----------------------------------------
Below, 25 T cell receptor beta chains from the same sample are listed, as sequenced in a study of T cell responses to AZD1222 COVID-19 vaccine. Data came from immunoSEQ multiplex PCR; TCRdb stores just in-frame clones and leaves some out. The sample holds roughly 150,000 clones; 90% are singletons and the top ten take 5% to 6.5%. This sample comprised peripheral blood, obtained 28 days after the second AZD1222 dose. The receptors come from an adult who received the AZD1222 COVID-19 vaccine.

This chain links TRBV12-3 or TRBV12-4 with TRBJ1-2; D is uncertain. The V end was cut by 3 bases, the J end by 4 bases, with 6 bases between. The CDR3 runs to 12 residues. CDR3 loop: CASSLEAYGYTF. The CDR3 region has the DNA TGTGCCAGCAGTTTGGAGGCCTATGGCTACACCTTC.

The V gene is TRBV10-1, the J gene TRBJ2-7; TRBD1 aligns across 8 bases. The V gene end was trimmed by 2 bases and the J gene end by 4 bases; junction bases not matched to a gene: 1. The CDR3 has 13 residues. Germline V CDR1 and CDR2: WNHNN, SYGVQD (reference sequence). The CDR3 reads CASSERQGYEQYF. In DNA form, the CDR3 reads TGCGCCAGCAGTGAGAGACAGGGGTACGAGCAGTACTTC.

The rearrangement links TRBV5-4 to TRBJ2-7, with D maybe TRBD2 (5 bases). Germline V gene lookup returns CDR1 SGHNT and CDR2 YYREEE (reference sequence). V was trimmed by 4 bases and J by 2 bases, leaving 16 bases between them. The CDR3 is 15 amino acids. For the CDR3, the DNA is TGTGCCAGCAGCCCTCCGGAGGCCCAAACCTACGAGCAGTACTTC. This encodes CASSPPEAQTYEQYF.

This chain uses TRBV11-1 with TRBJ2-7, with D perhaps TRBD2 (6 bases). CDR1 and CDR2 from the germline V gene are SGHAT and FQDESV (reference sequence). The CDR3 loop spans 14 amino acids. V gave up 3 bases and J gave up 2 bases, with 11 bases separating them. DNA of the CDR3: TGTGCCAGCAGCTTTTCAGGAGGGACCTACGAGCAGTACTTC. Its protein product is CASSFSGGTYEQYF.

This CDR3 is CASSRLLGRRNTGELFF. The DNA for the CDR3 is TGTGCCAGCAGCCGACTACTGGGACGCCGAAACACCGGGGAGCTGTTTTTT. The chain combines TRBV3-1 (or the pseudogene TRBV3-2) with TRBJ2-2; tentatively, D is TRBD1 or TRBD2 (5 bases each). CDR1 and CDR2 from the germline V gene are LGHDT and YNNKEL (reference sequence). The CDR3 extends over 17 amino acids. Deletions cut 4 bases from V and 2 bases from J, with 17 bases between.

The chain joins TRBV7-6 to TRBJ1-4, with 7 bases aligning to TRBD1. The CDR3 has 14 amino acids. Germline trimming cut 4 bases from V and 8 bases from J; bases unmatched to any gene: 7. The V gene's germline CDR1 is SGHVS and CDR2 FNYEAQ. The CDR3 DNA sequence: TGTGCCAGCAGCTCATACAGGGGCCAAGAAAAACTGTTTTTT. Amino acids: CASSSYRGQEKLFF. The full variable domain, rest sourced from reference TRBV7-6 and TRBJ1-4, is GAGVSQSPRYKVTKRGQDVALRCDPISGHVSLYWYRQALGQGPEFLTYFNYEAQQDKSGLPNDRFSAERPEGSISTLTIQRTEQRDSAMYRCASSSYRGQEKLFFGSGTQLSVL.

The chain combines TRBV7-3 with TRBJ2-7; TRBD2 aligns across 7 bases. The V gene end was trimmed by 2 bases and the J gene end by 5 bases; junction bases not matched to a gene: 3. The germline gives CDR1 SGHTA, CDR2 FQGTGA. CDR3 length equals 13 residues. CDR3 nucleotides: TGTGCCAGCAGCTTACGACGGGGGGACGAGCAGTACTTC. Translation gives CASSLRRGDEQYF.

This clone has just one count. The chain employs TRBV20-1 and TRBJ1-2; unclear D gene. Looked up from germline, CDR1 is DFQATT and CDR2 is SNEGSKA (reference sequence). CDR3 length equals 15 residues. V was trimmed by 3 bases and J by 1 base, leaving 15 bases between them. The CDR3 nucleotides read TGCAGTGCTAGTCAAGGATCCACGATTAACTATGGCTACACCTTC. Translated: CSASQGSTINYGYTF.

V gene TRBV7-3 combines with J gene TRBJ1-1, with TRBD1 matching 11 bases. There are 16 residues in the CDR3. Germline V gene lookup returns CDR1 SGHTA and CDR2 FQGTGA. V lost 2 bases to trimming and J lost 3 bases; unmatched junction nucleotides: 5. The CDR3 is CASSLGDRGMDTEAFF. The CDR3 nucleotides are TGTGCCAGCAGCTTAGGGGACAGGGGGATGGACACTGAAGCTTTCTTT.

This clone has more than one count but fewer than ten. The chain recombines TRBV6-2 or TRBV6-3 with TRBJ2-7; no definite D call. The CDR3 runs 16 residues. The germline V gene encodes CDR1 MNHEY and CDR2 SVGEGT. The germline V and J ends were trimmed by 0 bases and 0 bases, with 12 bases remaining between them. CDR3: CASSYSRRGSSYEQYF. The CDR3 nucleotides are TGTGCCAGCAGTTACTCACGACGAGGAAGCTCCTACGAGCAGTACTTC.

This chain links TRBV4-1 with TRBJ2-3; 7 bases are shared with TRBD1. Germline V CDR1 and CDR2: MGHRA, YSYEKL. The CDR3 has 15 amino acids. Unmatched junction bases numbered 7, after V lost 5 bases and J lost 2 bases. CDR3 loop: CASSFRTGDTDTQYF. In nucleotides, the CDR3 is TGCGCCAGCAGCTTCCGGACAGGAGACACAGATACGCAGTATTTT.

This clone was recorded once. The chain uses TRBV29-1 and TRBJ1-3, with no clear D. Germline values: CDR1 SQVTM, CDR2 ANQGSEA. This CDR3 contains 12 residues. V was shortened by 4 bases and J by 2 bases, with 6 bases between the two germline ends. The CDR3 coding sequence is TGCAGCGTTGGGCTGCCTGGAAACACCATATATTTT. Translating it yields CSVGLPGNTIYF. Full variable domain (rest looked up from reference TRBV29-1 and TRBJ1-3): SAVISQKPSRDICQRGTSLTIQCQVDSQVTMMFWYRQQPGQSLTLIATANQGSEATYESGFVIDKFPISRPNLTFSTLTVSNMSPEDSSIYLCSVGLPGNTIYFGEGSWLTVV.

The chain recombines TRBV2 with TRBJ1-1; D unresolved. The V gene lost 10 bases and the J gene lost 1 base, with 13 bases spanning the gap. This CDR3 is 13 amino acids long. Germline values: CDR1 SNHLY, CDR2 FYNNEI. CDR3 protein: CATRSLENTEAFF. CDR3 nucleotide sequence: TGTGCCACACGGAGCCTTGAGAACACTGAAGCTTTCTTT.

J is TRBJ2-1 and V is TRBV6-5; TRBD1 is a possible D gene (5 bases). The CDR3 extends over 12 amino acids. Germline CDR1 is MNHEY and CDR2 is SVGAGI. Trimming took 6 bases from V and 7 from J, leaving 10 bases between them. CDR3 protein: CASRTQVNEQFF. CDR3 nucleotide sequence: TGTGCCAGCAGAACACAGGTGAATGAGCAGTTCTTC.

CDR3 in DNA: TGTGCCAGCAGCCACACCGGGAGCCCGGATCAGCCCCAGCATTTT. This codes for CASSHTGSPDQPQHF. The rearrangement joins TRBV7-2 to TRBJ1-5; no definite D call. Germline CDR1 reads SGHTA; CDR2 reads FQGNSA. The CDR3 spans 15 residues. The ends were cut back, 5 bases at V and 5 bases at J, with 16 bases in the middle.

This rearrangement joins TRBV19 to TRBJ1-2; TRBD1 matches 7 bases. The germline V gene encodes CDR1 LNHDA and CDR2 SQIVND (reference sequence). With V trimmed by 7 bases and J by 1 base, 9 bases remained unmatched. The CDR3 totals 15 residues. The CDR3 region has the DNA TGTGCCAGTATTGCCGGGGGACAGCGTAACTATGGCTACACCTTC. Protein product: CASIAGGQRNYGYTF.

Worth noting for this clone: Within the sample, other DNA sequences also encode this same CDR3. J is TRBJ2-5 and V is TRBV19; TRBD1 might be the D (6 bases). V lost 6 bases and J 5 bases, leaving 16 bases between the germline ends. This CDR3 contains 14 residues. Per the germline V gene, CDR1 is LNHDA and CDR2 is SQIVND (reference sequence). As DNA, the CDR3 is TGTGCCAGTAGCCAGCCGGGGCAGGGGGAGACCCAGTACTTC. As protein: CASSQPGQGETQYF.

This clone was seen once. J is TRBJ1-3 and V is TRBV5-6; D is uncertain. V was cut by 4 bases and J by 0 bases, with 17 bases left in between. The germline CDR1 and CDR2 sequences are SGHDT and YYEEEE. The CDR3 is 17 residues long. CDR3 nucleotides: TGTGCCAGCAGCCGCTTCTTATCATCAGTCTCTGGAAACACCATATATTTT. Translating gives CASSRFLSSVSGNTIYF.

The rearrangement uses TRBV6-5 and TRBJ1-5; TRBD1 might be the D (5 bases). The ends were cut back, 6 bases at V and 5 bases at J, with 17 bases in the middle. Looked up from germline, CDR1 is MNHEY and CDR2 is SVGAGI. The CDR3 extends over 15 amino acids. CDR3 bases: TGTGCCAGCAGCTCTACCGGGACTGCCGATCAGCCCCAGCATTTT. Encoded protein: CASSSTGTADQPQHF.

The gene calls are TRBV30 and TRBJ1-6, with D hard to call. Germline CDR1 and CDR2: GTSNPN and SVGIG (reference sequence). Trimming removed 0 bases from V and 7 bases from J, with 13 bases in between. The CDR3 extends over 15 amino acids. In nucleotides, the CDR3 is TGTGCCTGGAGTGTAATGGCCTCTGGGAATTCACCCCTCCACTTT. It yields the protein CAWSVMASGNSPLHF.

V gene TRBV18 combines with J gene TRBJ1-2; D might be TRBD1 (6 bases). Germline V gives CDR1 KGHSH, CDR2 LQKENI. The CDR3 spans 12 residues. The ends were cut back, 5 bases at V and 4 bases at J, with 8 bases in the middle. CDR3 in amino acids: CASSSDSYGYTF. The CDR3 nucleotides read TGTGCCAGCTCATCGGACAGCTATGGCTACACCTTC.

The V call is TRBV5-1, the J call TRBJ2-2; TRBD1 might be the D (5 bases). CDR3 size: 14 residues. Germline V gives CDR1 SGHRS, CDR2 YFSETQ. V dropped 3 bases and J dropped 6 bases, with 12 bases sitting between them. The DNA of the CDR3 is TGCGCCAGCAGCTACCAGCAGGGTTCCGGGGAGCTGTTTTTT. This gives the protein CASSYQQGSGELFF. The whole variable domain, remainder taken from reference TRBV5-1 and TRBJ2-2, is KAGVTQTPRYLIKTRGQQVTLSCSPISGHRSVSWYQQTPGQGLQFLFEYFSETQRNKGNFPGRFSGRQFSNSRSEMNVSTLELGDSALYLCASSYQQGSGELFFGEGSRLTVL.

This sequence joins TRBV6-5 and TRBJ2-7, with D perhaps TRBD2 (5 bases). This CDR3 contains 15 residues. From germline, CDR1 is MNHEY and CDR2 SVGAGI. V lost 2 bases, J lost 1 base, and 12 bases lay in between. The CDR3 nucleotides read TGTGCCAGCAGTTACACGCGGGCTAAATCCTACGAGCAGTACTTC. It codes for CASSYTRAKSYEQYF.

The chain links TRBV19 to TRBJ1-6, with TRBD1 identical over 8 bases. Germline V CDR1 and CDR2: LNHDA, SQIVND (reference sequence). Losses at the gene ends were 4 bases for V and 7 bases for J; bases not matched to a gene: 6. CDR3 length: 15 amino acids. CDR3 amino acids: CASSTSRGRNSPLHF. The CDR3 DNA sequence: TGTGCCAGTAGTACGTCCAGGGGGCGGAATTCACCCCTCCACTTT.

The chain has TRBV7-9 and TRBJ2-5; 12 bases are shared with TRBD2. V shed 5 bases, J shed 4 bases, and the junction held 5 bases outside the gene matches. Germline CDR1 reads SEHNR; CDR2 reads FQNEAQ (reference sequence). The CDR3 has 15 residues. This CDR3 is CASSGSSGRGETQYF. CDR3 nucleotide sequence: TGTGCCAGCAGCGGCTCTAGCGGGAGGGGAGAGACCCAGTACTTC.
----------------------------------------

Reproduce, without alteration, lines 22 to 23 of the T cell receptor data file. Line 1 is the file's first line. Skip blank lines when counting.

V gene TRBV18 combines with J gene TRBJ1-2; D might be TRBD1 (6 bases). Germline V gives CDR1 KGHSH, CDR2 LQKENI. The CDR3 spans 12 residues. The ends were cut back, 5 bases at V and 4 bases at J, with 8 bases in the middle. CDR3 in amino acids: CASSSDSYGYTF. The CDR3 nucleotides read TGTGCCAGCTCATCGGACAGCTATGGCTACACCTTC.

The V call is TRBV5-1, the J call TRBJ2-2; TRBD1 might be the D (5 bases). CDR3 size: 14 residues. Germline V gives CDR1 SGHRS, CDR2 YFSETQ. V dropped 3 bases and J dropped 6 bases, with 12 bases sitting between them. The DNA of the CDR3 is TGCGCCAGCAGCTACCAGCAGGGTTCCGGGGAGCTGTTTTTT. This gives the protein CASSYQQGSGELFF. The whole variable domain, remainder taken from reference TRBV5-1 and TRBJ2-2, is KAGVTQTPRYLIKTRGQQVTLSCSPISGHRSVSWYQQTPGQGLQFLFEYFSETQRNKGNFPGRFSGRQFSNSRSEMNVSTLELGDSALYLCASSYQQGSGELFFGEGSRLTVL.